06.04.2022 – So there it is: The Federal Reserve is not shying away from a possible recession. And is once again announcing a determined fight against inflation. Quantitative tightening is to begin in May. Too much, too late? Skepticism is spreading on the stock market.
This is what the bears on Wall Street had been waiting for: According to Fed Director Lael Brainard, a series of interest rate hikes is imminent and a meltdown of the balance sheet is imminent. Most seriously, she said, the Fed would begin Quantitative Tightening as early as May. Moreover, everything could go even more decisively than expected. The stock market’s reaction: The interest-rate-sensitive high-tech stocks in particular reacted in a shocked manner. The Nasdaq 100 currently sits directionless in no-man’s land between the 200 and 50-day lines (below).
The Federal Reserve’s portfolio, which ballooned to nearly $9 trillion in the Corona pandemic, is being reduced at a much faster pace than in the last contraction from 2017 to 2019, the Fed’s vice chair stressed at a Minneapolis Fed conference yesterday (Tuesday). Brainard verbatim: “Currently, inflation is much too high and is subject to upside risks. (…) It is of paramount importance to get inflation down.” Accordingly, the Fed is “prepared to take stronger action if indicators of inflation and inflation expectations indicate that such action is warranted.”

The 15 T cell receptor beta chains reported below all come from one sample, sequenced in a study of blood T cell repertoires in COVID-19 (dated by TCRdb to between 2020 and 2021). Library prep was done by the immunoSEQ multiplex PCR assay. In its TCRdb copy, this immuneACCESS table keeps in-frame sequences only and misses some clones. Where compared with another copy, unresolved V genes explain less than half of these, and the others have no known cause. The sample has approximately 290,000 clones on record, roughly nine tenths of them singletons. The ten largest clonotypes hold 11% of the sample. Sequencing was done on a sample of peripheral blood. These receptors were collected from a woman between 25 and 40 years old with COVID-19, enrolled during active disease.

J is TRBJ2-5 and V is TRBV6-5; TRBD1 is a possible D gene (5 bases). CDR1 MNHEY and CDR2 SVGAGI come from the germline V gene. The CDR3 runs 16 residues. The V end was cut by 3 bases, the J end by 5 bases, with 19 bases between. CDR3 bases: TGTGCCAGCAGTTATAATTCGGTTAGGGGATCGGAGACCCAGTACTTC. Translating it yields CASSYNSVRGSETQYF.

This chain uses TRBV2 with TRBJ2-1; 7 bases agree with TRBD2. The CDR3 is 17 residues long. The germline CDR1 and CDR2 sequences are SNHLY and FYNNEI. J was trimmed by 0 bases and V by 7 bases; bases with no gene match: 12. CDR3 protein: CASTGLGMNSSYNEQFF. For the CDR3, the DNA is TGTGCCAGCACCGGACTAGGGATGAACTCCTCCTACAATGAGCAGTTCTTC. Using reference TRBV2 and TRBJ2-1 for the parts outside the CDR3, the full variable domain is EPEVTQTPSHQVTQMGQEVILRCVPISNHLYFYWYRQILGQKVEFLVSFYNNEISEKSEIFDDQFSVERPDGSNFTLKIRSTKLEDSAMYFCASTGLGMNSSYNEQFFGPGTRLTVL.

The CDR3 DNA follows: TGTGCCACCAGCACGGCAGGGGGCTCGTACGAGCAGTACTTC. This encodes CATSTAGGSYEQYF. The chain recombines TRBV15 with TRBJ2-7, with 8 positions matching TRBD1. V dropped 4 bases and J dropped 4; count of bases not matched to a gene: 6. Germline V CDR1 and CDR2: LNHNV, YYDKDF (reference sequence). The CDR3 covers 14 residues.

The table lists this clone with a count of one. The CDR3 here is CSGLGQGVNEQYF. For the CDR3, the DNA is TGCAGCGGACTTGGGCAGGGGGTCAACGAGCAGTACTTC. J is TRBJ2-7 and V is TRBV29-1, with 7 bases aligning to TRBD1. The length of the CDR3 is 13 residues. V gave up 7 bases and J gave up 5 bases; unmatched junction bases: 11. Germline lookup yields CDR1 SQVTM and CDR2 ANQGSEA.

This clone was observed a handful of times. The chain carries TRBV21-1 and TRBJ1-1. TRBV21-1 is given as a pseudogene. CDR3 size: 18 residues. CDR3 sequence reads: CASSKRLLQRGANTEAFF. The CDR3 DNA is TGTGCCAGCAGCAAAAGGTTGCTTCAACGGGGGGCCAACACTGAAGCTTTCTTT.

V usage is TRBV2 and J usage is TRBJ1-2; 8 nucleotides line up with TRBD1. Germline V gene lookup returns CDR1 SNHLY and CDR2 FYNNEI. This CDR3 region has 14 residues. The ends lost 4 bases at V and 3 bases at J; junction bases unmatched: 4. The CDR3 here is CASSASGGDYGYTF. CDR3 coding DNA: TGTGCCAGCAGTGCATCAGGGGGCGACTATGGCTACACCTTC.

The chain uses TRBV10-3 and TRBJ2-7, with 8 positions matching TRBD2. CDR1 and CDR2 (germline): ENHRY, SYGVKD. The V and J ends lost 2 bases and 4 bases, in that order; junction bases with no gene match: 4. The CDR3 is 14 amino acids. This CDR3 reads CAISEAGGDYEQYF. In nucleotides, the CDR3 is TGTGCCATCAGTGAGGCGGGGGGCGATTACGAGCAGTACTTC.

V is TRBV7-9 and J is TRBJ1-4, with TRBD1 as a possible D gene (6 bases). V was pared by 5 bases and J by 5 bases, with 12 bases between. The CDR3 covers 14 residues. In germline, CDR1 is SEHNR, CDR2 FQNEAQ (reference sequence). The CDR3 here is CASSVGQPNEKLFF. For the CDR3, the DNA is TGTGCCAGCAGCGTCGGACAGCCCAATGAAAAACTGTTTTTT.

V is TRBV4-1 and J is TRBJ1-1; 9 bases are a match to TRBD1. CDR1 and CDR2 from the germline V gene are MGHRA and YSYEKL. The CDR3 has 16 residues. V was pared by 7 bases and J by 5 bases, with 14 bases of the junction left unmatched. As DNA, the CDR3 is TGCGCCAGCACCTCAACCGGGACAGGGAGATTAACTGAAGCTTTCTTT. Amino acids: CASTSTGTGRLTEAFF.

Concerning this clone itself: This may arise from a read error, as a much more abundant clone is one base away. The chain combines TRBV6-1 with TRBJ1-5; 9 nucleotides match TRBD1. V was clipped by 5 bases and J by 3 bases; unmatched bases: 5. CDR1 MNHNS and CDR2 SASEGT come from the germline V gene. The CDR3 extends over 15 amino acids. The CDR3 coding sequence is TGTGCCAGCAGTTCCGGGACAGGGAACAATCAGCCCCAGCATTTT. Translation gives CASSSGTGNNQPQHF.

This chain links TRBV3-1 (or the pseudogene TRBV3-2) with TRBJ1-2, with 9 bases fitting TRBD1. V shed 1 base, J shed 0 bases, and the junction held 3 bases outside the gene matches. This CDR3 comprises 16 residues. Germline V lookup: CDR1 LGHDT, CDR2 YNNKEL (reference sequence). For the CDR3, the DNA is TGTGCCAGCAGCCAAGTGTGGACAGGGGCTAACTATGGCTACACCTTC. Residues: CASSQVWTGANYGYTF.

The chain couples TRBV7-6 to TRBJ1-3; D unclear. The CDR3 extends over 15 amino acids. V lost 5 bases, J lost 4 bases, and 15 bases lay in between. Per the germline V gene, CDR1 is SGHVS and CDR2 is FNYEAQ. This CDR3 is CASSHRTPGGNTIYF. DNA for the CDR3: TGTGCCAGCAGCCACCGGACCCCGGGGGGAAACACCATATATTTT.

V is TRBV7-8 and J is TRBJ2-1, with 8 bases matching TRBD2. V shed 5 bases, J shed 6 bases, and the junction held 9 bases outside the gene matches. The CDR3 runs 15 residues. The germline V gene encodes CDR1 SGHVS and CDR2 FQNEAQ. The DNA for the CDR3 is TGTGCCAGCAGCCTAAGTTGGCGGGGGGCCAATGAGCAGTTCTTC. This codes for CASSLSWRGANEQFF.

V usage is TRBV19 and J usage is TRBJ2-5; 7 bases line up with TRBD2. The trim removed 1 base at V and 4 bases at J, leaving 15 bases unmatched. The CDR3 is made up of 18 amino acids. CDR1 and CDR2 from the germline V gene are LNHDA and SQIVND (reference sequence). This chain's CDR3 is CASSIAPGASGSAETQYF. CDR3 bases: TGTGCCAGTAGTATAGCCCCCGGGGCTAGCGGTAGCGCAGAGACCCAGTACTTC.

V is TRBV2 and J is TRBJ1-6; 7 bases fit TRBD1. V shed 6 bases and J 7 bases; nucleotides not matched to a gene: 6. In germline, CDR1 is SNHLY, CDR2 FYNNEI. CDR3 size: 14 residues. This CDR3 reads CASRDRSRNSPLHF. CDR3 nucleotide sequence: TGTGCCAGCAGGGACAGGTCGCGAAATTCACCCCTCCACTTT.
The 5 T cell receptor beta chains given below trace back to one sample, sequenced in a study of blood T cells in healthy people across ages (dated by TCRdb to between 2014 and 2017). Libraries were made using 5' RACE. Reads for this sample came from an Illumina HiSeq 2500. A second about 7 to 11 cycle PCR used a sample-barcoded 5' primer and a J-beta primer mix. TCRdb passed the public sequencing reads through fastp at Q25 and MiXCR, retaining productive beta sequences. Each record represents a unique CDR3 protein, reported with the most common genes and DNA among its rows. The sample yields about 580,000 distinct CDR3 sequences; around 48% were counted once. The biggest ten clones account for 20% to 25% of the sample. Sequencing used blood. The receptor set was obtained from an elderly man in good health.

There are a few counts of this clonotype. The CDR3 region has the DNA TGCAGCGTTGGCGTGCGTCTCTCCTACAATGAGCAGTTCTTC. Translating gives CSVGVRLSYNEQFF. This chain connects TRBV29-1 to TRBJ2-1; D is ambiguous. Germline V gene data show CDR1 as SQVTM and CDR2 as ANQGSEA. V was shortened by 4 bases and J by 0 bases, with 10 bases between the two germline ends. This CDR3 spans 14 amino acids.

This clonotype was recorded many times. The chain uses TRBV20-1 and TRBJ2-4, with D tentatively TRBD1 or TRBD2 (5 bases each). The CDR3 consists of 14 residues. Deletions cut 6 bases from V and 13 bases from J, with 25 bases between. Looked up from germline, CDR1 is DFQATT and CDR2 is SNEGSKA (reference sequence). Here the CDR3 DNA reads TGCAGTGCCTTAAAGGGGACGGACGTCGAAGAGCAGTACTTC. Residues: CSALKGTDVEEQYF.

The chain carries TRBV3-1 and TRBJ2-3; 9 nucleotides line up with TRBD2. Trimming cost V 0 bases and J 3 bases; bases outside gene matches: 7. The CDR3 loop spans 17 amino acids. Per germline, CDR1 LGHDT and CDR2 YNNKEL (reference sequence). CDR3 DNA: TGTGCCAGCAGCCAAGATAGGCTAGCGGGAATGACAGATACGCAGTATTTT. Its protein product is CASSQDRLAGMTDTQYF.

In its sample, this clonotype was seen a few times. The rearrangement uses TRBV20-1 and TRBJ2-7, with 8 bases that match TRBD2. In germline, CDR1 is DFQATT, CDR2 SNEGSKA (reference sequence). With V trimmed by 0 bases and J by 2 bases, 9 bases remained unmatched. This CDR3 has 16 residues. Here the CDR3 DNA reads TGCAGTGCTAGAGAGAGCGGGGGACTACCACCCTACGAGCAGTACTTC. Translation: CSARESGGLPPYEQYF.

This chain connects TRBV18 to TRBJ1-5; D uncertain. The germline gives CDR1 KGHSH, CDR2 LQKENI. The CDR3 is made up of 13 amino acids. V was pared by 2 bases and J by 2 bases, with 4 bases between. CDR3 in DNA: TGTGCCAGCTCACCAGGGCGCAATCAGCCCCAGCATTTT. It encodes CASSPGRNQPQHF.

Behind the curve
Hear, hear – actually the lady was known as a dove so far. So there must be something wrong with the U.S. economy. And worries were already circulating that the Fed was reacting too strongly too late. And slowing down the economy into a recession. Once again, the word made the rounds that the Fed is “behind the curve”, i.e. that it is lagging behind events. Phoenix Capital Research, for example, quipped that the Fed needs to be extremely aggressive – the Taylor Rule states that interest rates need to rise to 9.5 percent. You should Google this complicated Taylor Rule; the explanation would take up too much space here. Anyway, Phoenix Capital Research judged the Fed would trigger a recession in about six months.
Inflation and Ukraine war
Deutsche Bank also just warned of a recession – and not only in the USA. But also in Europe in the next two years. The reasons: The war in Ukraine and high inflation in America and Europe. The current rate of around 8 percent is more than previously expected. The experts therefore expect an interest rate step of 250 basis points from the European Central Bank between this September and next December. The Fed’s tightening will lead to negative yield growth in the U.S. between fall/winter 2023/24, they say.
Our conclusion: we wonder how a new bull market will be forthcoming in these times. The Fed fears inflation more than deflation. Whether that is smart remains to be seen. And more problems are building up right now in eastern Ukraine, the Russian army is regrouping. This has to worry every trader and investor – keep an eye on the realtime news. Bernstein Bank wishes you good luck!
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